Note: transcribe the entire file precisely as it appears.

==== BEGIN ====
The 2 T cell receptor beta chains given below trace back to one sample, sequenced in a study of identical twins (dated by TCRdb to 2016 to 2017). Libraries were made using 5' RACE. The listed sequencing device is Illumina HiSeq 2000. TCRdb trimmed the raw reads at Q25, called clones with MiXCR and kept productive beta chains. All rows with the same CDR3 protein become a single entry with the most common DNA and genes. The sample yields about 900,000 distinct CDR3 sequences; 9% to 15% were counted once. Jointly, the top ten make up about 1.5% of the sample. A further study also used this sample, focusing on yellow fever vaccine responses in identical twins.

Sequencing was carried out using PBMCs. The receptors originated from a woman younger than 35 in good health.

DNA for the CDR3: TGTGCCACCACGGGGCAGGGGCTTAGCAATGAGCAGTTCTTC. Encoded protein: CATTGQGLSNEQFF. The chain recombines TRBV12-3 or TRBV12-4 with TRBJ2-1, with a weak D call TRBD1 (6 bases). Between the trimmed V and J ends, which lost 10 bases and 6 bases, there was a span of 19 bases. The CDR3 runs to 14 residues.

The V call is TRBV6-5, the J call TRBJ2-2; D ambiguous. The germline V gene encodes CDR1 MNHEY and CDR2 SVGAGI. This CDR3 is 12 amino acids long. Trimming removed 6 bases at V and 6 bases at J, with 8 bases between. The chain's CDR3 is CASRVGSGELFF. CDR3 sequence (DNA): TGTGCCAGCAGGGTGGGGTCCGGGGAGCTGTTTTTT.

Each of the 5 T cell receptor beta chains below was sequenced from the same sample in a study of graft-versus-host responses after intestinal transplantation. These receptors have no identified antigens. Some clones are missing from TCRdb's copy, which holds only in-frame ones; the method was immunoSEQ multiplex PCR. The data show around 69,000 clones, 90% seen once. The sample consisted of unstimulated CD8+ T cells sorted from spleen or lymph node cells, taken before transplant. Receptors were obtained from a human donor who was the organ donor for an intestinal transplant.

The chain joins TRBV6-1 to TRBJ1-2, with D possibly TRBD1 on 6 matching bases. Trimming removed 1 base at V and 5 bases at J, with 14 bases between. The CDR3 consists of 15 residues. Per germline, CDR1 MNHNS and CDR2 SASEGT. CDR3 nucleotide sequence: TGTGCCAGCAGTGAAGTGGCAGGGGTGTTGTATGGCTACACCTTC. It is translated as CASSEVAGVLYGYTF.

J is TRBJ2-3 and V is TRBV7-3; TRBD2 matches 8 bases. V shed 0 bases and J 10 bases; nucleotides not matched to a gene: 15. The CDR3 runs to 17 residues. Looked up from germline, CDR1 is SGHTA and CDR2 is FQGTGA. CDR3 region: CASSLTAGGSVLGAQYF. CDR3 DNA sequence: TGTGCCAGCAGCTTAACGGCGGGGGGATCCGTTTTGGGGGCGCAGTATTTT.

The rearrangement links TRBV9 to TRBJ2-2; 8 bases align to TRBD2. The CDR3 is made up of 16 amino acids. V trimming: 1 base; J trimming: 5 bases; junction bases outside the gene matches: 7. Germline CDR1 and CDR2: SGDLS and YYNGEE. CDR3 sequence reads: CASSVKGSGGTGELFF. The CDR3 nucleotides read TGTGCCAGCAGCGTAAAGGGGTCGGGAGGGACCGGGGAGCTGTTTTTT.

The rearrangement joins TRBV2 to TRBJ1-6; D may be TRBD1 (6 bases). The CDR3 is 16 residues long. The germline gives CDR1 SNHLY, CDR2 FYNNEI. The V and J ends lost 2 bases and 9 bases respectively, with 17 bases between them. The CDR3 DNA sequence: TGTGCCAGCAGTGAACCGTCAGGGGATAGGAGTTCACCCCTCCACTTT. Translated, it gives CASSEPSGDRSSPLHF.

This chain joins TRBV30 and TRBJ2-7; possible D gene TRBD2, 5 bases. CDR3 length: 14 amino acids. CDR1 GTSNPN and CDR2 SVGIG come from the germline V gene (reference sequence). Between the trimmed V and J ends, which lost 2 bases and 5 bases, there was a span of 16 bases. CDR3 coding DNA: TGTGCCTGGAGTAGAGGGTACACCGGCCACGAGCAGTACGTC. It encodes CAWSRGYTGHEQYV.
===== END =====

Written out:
The 2 T cell receptor beta chains given below trace back to one sample, sequenced in a study of identical twins (dated by TCRdb to 2016 to 2017). Libraries were made using 5' RACE. The listed sequencing device is Illumina HiSeq 2000. TCRdb trimmed the raw reads at Q25, called clones with MiXCR and kept productive beta chains. All rows with the same CDR3 protein become a single entry with the most common DNA and genes. The sample yields about 900,000 distinct CDR3 sequences; 9% to 15% were counted once. Jointly, the top ten make up about 1.5% of the sample. A further study also used this sample, focusing on yellow fever vaccine responses in identical twins.

Sequencing was carried out using PBMCs. The receptors originated from a woman younger than 35 in good health.

DNA for the CDR3: TGTGCCACCACGGGGCAGGGGCTTAGCAATGAGCAGTTCTTC. Encoded protein: CATTGQGLSNEQFF. The chain recombines TRBV12-3 or TRBV12-4 with TRBJ2-1, with a weak D call TRBD1 (6 bases). Between the trimmed V and J ends, which lost 10 bases and 6 bases, there was a span of 19 bases. The CDR3 runs to 14 residues.

The V call is TRBV6-5, the J call TRBJ2-2; D ambiguous. The germline V gene encodes CDR1 MNHEY and CDR2 SVGAGI. This CDR3 is 12 amino acids long. Trimming removed 6 bases at V and 6 bases at J, with 8 bases between. The chain's CDR3 is CASRVGSGELFF. CDR3 sequence (DNA): TGTGCCAGCAGGGTGGGGTCCGGGGAGCTGTTTTTT.

Each of the 5 T cell receptor beta chains below was sequenced from the same sample in a study of graft-versus-host responses after intestinal transplantation. These receptors have no identified antigens. Some clones are missing from TCRdb's copy, which holds only in-frame ones; the method was immunoSEQ multiplex PCR. The data show around 69,000 clones, 90% seen once. The sample consisted of unstimulated CD8+ T cells sorted from spleen or lymph node cells, taken before transplant. Receptors were obtained from a human donor who was the organ donor for an intestinal transplant.

The chain joins TRBV6-1 to TRBJ1-2, with D possibly TRBD1 on 6 matching bases. Trimming removed 1 base at V and 5 bases at J, with 14 bases between. The CDR3 consists of 15 residues. Per germline, CDR1 MNHNS and CDR2 SASEGT. CDR3 nucleotide sequence: TGTGCCAGCAGTGAAGTGGCAGGGGTGTTGTATGGCTACACCTTC. It is translated as CASSEVAGVLYGYTF.

J is TRBJ2-3 and V is TRBV7-3; TRBD2 matches 8 bases. V shed 0 bases and J 10 bases; nucleotides not matched to a gene: 15. The CDR3 runs to 17 residues. Looked up from germline, CDR1 is SGHTA and CDR2 is FQGTGA. CDR3 region: CASSLTAGGSVLGAQYF. CDR3 DNA sequence: TGTGCCAGCAGCTTAACGGCGGGGGGATCCGTTTTGGGGGCGCAGTATTTT.

The rearrangement links TRBV9 to TRBJ2-2; 8 bases align to TRBD2. The CDR3 is made up of 16 amino acids. V trimming: 1 base; J trimming: 5 bases; junction bases outside the gene matches: 7. Germline CDR1 and CDR2: SGDLS and YYNGEE. CDR3 sequence reads: CASSVKGSGGTGELFF. The CDR3 nucleotides read TGTGCCAGCAGCGTAAAGGGGTCGGGAGGGACCGGGGAGCTGTTTTTT.

The rearrangement joins TRBV2 to TRBJ1-6; D may be TRBD1 (6 bases). The CDR3 is 16 residues long. The germline gives CDR1 SNHLY, CDR2 FYNNEI. The V and J ends lost 2 bases and 9 bases respectively, with 17 bases between them. The CDR3 DNA sequence: TGTGCCAGCAGTGAACCGTCAGGGGATAGGAGTTCACCCCTCCACTTT. Translated, it gives CASSEPSGDRSSPLHF.

This chain joins TRBV30 and TRBJ2-7; possible D gene TRBD2, 5 bases. CDR3 length: 14 amino acids. CDR1 GTSNPN and CDR2 SVGIG come from the germline V gene (reference sequence). Between the trimmed V and J ends, which lost 2 bases and 5 bases, there was a span of 16 bases. CDR3 coding DNA: TGTGCCTGGAGTAGAGGGTACACCGGCCACGAGCAGTACGTC. It encodes CAWSRGYTGHEQYV.